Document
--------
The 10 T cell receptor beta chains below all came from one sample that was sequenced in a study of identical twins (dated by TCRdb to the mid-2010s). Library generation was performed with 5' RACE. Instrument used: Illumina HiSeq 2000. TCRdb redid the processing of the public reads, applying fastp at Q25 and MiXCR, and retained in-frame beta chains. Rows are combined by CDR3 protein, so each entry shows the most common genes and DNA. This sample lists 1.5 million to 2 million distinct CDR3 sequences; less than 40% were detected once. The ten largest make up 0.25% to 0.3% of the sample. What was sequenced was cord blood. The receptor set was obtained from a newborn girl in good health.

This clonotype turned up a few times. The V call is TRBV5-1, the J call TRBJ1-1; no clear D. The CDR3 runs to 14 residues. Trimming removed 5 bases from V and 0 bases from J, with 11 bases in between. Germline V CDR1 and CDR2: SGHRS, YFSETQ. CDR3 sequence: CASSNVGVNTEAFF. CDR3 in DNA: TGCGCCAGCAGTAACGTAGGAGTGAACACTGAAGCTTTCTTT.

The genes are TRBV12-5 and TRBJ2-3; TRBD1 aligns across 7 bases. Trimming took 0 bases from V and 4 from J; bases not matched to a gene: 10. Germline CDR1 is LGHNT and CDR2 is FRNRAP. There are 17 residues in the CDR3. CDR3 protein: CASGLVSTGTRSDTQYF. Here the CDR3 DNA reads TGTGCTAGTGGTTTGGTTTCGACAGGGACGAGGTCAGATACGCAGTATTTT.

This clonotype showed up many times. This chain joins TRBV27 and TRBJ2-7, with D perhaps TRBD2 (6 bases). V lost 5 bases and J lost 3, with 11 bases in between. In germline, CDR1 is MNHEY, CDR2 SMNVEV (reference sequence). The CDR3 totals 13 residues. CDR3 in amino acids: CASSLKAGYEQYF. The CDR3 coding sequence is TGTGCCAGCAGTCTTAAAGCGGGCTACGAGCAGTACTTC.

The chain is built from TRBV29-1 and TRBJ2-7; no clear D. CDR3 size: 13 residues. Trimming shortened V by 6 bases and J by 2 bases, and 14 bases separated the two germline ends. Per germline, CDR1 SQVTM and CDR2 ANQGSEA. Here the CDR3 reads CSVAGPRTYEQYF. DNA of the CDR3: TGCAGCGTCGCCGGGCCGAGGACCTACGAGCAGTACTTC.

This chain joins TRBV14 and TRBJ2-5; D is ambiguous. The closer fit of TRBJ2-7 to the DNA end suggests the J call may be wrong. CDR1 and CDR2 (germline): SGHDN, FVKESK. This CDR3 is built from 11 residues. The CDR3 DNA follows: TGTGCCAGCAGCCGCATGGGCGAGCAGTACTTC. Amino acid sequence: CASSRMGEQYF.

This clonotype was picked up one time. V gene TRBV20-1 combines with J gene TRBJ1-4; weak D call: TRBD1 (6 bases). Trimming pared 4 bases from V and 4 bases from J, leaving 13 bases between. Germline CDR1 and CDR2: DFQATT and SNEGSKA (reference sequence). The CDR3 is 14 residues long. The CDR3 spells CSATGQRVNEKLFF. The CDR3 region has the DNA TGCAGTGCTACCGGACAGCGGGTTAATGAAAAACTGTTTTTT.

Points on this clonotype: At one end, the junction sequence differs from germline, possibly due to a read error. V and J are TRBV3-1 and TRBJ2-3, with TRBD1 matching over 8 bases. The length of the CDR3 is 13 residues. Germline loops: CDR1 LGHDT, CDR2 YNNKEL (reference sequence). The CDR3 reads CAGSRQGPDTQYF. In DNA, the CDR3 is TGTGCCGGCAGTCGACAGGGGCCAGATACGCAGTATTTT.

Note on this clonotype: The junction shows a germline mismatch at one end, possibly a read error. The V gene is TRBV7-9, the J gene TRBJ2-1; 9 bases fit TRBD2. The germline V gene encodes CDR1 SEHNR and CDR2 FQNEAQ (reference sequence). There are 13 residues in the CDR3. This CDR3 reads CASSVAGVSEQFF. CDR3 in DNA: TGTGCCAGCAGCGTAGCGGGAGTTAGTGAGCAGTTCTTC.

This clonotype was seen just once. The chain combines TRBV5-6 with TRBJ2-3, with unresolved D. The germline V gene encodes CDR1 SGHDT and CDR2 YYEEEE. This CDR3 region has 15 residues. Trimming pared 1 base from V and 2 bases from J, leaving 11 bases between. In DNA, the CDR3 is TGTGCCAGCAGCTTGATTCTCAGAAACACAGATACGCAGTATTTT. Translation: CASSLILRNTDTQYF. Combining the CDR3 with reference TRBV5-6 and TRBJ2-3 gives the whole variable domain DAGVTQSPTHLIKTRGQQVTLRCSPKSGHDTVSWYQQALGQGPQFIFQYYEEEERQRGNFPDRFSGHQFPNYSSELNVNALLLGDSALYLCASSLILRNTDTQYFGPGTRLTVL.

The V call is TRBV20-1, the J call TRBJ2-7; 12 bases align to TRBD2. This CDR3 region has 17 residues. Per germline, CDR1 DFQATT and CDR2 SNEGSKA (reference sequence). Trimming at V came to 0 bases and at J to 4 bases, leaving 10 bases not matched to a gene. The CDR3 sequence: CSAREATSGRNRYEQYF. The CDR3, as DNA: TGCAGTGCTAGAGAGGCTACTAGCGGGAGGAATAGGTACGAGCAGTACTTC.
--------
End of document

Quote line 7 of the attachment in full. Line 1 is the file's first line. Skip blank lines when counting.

This clonotype was picked up one time. V gene TRBV20-1 combines with J gene TRBJ1-4; weak D call: TRBD1 (6 bases). Trimming pared 4 bases from V and 4 bases from J, leaving 13 bases between. Germline CDR1 and CDR2: DFQATT and SNEGSKA (reference sequence). The CDR3 is 14 residues long. The CDR3 spells CSATGQRVNEKLFF. The CDR3 region has the DNA TGCAGTGCTACCGGACAGCGGGTTAATGAAAAACTGTTTTTT.